His close friends, though, say Godwin thrives on proving people wrong. North Carolina junior lefthander Ryan Snare, who is projected to go in the first three rounds of the draft, has been Godwin’s closest friend on the team.

Snare is the team’s prankster and resident flaky lefty, a pitcher known to tell opposing batters what pitch is about to come their way, then strike them out anyway. Godwin, on the other hand, may be the most straight-laced player on the team. While on the surface they seem like opposites, Godwin and Snare share two important traits. Both have dealt with pressure from the draft (Snare was a ninth-round pick out of high school), and both respect an honest, up-front approach. Call Snare Godwin’s conscience in the Tar Heels clubhouse.

"When I met Snare, he was like, ‘If you’re a first-rounder, you better play like it,’ and that’s what started it," Godwin says. "We’re always encouraging each other, but he also helps me keep it real, makes sure I’m giving it all I have. I feel like if I can prove myself to Ryan Snare, I can prove myself to anybody."

Snare wasn’t on Team USA last summer, and neither was anyone else Godwin knew. He admits the situation was a difficult one, with the team filled with players from the West Coast. Of the 20 players on the roster, 11 played for schools in California or Arizona. Johnson and teammates such as Gall and UCLA outfielder Bill Scott say that while Godwin didn’t fit in at first–and for some players, not at all–they enjoyed having him on the team and emerged from the summer with as much respect for him as for any player.

If the isolation bothered Godwin, it didn’t show on the field. He impressed scouts with his performance, playing center field for the first time and hitting .357-4-22 with nine stolen bases. Scouts say Godwin is more involved defensively and offensively when he plays center field and project that as his future position, though he seldom played it for North Carolina.

"When we first met, he was a real, ‘yes sir, no sir,’ kind of guy," Johnson says. "The respect was nice, but he wasn’t really willing to share his real thoughts. I could tell he was a real quality young man–when you’re together 24 hours a day like our team was, you can’t hide who you are. And his talent is undeniable.

"I think he can be a great center fielder and great player, though I don’t think he’s cut out for being a leading hitter. But I can’t say I know him as well as I know some other players, because he didn’t allow that. I think there’s a lot to Tyrell Godwin, and I’d like to know more."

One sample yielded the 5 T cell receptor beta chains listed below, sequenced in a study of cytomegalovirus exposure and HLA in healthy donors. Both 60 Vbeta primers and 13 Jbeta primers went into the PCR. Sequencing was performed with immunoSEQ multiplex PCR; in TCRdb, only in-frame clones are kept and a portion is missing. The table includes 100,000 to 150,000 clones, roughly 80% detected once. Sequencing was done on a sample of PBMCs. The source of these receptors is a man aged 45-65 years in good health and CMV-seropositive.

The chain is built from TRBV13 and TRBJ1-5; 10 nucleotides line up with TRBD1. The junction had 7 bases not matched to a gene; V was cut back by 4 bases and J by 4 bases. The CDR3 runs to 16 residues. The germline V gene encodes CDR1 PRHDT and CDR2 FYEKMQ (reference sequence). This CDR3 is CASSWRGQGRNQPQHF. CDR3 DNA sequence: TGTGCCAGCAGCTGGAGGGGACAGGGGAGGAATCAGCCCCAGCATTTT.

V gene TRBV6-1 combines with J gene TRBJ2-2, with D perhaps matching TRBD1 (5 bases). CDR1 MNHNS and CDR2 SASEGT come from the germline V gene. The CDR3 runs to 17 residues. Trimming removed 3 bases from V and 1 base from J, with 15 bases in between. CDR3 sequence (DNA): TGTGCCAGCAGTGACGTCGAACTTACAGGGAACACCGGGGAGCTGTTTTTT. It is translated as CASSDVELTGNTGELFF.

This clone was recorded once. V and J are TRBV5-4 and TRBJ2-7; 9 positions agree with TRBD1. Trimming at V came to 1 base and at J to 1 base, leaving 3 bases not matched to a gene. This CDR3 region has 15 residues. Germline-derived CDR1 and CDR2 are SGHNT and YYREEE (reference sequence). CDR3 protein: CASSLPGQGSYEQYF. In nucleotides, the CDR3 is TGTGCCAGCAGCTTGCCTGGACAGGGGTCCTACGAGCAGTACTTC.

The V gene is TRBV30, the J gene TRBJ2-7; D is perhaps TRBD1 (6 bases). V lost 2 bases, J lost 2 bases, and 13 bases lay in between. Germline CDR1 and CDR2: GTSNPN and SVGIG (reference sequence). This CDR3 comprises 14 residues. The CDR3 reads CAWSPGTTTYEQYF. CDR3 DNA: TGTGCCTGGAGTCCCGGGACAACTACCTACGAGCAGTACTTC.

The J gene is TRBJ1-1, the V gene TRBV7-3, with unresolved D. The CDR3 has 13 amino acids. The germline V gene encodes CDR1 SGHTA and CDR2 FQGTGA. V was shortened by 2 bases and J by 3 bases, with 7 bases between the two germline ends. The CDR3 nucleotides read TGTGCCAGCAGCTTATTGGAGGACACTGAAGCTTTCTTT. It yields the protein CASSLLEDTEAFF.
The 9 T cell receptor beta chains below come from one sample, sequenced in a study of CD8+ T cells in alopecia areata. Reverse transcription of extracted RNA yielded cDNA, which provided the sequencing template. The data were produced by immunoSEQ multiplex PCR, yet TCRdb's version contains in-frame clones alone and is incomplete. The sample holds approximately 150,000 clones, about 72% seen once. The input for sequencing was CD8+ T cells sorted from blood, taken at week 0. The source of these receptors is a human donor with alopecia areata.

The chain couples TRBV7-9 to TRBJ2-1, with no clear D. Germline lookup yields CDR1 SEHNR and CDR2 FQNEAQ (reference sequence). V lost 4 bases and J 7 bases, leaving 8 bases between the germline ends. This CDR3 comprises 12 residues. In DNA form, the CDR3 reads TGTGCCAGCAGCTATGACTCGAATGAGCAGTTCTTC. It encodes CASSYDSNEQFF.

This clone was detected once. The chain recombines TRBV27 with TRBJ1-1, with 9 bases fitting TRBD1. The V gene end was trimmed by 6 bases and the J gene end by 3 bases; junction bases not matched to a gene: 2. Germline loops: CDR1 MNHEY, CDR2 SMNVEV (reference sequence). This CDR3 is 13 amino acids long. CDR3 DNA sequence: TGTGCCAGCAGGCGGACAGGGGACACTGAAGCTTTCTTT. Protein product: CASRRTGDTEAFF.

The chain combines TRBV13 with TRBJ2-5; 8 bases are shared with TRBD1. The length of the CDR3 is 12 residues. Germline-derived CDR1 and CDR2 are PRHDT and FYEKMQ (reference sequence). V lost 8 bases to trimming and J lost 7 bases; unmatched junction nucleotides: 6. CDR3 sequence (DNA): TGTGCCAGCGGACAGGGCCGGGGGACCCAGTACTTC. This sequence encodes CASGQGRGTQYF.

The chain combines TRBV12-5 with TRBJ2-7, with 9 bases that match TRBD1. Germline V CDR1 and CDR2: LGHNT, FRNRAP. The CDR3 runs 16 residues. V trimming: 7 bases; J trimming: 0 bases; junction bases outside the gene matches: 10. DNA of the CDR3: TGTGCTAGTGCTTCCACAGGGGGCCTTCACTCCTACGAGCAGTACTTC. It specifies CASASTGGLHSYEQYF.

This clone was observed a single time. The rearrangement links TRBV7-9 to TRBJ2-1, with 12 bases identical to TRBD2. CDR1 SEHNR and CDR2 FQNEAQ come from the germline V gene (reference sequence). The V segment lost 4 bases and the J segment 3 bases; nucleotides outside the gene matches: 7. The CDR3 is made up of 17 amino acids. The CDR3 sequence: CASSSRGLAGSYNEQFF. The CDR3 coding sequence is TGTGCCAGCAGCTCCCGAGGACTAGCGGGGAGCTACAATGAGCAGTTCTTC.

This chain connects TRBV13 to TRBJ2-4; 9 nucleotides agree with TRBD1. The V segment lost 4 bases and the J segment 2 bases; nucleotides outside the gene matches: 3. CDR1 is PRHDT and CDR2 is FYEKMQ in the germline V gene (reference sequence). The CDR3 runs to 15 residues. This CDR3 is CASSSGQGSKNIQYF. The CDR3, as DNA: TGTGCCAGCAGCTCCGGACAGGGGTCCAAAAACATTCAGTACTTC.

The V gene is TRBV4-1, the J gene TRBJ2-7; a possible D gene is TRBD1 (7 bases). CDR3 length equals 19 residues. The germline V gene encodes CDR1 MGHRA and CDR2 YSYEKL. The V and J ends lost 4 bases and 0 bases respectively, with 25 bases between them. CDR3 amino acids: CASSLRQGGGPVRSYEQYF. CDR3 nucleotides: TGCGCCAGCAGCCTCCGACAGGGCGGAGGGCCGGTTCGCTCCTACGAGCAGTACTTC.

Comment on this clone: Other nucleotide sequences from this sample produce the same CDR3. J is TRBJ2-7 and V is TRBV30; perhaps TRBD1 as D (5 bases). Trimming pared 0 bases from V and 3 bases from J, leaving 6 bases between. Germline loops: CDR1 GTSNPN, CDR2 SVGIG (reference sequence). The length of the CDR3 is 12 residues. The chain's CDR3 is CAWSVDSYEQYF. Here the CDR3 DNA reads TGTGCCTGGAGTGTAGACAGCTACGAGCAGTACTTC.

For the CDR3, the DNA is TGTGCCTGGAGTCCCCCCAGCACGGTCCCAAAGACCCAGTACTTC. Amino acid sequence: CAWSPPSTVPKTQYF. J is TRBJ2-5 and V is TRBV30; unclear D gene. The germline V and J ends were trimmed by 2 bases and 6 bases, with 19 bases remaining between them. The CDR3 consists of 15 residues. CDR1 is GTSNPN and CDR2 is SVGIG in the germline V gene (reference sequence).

One of those Godwin allowed in is Gall, who compares Godwin to some of Stanford’s two-sport stars in their ability to handle a challenging academic load as well as two sports. To some scouts, though, the football part of the equation gives them another reason to dislike Godwin.

They say he came to college as a football player and pre-med student and will leave as a pre-law student who plays baseball. As few students come out of college doing what they envisioned when they went in, Godwin could be excused for changing his mind.

"But I knew it was going to be baseball!" he says. "If you’re a first-round pick out of high school, then you know your first sport is going to be baseball. That’s how it goes. I knew that.

"But I love to play. I took three physical education classes in volleyball, soccer and tennis, and I love playing all of those now. I love to play. So I can’t wait for pro ball."

Above all, it may be yet another chance for Godwin to prove people wrong. Gall knows that even when people don’t understand Godwin, he has the ability to rise to the occasion. Last summer was Godwin’s first taste of baseball in a professional setting, playing for a traveling team that played against top competition consistently, and he thrived. The few who can say they really know him expect him to do it again.

"It took me an entire summer to get to know Tyrell, and he has a lot to offer the game of baseball," Gall says. "He will tell you he didn’t fit into the team last summer. In fact there were nights we’d talk about how separate and misunderstood he felt from both the coaches and players.

"I think it’s that Tyrell doesn’t like to be labeled as a speedster, a power guy or an intellect, because he can do them all equally well. Often times, coaches or scouts will try to pigeonhole players into certain roles. Tyrell doesn’t need a role because he is a five-tool guy learning how to use them all."

Once Godwin’s pro career starts, he’ll have the chance to find his own role. Only he knows what that role will be.

If you have comments or suggestions, you can reach John Manuel at